Transport, Education, Health sectors fall short on probity policies


Three agencies have failed to comply with the NSW Procurement Board’s Direction for engaging probity practitioners, the NSW Auditor-General has found.

The audit, released by Acting Auditor-General Ian Goodwin, looked at whether Transport for NSW, the Department of Education, and the Ministry of Health complied with procurement probity policies.

It also evaluated their effectiveness in ensuring value for money when using probity practitioners.

Goodwin said the agencies lack the effective processes necessary to achieve compliance and value for money.

“These agencies tended to rely on a limited number of external probity service providers, sometimes using them on a continuous basis,” he said.

“Also in some instances, agencies did not always manage probity practitioners’ independence and conflicts of interest transparently.”

The NSW Procurement Board, launched in 2013, has not asked agencies to report on their use of probity practitioners since its initial creation, and fails to effectively monitor agencies’ compliance with requirements, the Audit Office found.

It recommended that the Board develop and implement criteria to ensure prequalified practitioners can deliver quality outcomes.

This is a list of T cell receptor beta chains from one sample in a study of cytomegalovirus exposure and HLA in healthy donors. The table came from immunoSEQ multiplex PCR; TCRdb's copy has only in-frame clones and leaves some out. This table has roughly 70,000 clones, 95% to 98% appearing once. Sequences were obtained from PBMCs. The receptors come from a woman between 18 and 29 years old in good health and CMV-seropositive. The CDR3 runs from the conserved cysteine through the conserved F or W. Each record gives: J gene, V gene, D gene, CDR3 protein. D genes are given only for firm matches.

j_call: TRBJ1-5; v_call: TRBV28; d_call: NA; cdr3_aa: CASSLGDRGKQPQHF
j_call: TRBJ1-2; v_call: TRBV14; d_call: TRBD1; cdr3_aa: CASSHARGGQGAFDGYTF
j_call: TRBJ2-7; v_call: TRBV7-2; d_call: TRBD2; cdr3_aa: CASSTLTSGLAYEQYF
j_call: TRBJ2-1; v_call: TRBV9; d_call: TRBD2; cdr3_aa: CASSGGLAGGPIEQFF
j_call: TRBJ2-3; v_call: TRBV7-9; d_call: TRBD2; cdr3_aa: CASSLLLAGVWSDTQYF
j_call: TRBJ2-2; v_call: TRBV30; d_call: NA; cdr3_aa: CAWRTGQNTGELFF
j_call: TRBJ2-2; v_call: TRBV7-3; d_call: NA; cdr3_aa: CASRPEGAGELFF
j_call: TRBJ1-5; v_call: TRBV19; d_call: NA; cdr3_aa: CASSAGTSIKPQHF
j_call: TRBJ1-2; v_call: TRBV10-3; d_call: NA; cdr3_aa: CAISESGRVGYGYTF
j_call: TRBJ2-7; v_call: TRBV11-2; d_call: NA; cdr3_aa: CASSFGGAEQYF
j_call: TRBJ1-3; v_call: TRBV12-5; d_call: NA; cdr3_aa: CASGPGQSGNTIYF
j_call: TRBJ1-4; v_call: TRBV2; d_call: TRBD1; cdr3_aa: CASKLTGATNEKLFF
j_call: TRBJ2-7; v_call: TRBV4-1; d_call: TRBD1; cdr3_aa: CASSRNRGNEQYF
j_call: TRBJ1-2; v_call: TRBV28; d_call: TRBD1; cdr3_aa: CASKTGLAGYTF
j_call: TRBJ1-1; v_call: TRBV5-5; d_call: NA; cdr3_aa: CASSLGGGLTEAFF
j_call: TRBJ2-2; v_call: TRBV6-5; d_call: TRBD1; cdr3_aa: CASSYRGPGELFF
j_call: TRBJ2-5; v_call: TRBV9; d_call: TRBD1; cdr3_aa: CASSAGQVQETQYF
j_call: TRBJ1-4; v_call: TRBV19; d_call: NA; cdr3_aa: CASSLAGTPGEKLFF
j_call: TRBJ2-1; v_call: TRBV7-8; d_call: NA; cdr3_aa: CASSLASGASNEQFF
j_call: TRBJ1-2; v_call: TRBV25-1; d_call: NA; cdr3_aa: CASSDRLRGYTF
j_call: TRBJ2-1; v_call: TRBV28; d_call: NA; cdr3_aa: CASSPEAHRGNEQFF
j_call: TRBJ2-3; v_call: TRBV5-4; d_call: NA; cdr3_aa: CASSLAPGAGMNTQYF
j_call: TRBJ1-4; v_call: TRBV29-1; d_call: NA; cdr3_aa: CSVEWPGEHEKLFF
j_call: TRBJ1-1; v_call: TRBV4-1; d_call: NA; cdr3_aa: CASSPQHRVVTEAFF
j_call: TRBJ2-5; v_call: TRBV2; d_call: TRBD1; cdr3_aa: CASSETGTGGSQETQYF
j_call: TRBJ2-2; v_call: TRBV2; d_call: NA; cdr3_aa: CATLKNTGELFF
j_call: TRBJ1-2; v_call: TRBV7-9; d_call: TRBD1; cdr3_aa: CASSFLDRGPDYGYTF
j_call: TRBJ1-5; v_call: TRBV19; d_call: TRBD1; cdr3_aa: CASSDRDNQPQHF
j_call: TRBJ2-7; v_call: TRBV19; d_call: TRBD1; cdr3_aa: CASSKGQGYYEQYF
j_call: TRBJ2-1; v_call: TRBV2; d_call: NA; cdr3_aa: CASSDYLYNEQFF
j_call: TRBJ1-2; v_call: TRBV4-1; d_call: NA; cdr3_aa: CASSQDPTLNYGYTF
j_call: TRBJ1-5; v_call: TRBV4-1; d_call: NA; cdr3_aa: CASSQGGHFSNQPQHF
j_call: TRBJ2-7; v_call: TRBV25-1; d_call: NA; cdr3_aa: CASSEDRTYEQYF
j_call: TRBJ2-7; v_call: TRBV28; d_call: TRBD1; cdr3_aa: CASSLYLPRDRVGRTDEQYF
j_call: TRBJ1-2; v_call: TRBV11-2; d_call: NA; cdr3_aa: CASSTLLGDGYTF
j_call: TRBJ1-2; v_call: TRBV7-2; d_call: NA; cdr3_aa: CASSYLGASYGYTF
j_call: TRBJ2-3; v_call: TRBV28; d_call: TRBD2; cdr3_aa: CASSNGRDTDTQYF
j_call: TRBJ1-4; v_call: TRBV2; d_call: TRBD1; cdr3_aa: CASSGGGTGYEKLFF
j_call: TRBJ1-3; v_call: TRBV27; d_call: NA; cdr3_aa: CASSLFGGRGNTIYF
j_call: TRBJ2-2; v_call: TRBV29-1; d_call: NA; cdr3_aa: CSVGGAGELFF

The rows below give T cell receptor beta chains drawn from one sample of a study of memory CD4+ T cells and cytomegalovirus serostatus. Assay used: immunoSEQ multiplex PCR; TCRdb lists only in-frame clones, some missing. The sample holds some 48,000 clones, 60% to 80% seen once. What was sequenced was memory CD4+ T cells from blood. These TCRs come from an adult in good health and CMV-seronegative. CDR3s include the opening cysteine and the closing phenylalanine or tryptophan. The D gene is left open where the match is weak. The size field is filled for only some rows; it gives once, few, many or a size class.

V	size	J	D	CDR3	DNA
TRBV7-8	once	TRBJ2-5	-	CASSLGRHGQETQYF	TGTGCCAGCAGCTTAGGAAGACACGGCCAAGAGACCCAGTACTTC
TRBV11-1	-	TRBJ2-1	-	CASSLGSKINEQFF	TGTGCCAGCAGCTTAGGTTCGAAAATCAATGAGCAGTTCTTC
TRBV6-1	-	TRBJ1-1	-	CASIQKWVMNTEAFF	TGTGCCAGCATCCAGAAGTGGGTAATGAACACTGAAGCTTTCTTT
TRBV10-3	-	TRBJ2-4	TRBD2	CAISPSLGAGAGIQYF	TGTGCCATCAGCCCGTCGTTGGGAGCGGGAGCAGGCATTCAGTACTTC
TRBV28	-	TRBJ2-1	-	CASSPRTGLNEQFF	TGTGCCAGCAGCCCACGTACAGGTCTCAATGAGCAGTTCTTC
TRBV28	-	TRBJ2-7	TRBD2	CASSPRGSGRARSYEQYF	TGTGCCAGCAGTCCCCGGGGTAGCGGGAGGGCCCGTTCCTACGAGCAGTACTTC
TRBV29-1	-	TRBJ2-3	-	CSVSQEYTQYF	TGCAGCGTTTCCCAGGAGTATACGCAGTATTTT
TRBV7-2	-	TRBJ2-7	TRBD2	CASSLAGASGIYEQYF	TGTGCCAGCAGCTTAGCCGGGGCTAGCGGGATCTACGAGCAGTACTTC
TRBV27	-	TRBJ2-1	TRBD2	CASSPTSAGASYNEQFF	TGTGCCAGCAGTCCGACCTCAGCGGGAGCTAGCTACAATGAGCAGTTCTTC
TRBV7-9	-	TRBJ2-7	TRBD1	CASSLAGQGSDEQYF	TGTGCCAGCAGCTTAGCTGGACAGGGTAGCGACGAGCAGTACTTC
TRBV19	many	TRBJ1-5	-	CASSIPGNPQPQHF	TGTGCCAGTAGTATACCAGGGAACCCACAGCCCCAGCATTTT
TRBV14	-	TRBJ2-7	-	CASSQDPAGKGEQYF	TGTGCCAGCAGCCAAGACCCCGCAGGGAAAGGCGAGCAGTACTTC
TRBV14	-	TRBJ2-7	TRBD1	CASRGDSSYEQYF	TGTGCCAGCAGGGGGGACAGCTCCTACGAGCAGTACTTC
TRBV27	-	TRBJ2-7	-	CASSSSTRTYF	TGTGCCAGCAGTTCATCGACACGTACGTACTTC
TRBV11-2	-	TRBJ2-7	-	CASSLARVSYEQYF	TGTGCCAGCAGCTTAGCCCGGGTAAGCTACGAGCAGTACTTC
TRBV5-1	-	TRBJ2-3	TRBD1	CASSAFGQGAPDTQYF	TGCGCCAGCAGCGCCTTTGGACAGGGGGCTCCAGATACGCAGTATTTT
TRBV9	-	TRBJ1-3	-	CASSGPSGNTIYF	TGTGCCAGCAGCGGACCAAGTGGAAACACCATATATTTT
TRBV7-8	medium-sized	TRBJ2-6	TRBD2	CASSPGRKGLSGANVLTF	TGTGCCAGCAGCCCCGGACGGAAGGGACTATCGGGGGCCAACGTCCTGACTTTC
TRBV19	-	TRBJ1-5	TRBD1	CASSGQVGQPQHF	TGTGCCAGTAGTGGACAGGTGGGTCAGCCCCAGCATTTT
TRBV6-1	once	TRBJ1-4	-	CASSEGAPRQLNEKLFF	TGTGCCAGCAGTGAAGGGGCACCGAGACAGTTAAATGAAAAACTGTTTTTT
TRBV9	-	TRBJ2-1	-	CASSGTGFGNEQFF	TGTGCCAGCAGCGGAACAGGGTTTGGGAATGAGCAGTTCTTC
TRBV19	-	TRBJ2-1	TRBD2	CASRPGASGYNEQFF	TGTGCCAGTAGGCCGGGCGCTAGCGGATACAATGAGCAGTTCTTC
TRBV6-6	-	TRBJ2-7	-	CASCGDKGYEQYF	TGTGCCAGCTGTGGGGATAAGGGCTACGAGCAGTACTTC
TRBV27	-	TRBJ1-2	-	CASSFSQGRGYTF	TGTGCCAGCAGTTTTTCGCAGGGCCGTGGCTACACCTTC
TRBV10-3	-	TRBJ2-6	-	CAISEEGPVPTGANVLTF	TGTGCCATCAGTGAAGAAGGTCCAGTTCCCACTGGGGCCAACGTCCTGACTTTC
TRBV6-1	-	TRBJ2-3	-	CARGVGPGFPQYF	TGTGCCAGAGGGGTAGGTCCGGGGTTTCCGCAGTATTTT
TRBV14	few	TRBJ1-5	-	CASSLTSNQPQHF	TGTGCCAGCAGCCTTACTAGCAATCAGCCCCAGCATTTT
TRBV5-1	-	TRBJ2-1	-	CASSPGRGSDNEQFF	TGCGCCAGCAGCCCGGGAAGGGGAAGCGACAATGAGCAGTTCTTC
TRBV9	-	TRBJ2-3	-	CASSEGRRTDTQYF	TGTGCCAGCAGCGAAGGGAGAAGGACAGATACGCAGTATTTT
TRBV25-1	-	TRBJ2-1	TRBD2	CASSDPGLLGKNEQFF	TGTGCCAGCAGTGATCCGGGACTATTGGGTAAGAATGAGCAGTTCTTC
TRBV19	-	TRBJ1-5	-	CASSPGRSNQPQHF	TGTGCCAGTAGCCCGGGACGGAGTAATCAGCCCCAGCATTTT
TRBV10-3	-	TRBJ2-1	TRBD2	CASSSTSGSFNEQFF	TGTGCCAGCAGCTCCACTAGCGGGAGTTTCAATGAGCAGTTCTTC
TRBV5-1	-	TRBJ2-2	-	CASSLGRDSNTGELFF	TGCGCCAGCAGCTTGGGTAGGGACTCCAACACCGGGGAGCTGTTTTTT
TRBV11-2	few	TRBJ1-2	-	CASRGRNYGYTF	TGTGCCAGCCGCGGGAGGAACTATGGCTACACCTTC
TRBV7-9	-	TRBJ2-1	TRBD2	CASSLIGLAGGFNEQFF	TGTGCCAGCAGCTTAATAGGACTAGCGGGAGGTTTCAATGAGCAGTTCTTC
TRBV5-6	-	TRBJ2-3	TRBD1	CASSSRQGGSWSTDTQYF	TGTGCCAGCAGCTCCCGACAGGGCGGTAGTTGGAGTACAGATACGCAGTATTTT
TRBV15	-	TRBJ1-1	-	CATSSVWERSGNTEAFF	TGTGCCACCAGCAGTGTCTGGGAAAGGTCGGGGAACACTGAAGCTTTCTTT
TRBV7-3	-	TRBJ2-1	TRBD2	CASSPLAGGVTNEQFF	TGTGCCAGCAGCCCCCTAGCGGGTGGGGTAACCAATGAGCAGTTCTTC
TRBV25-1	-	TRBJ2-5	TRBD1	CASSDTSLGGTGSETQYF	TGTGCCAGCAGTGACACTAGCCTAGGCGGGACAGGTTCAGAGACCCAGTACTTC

The Auditor-General also suggested that agencies review and revise probity policies, processes and systems to ensure they comply with requirements, and the Department of Premier and Cabinet develop probity guidance with Gateway Coordination Agencies.

“Probity is important for NSW government agencies as it helps ensure decisions are made with integrity, fairness and accountability, while attaining value for money,” Goodwin said.

All three agencies agreed to consider the recommendations.

However, Rodd Staples, Secretary of Transport for NSW, said the agency has already “implemented an extensive system to ensure probity is maintained throughout procurement and project activities”.

“The effectiveness of this system is evidenced by the very low number of engagements over the three year period assessed, in which less than 1% of our procurement events resulted in the engagement of an external probity advisor,” Staples said.

Secretary for the Department of Education Mark Scott said “the department believes it materially complies with the requirements of the Procurement Board Direction…when engaging probity practitioners and that it has effective processes established to achieve compliance and assure the engagements achieved value for money”.

“However, the department notes the recommendations within the report and will complete these as requested by the Audit Office.”

Secretary for NSW Health Elizabeth Koff acknowledges the “significant need for assurance on probity within the NSW Public Sector” and suggests that “there has been some difference in the interpretation of [the Board Direction] during the course of this audit”.

“I request that any recommendation seeking to strengthen processes includes action for the Board to revise their guidance to be more supportive and to consider the practical needs of NSW Government Agencies,” Koff said.

 

 

 

 

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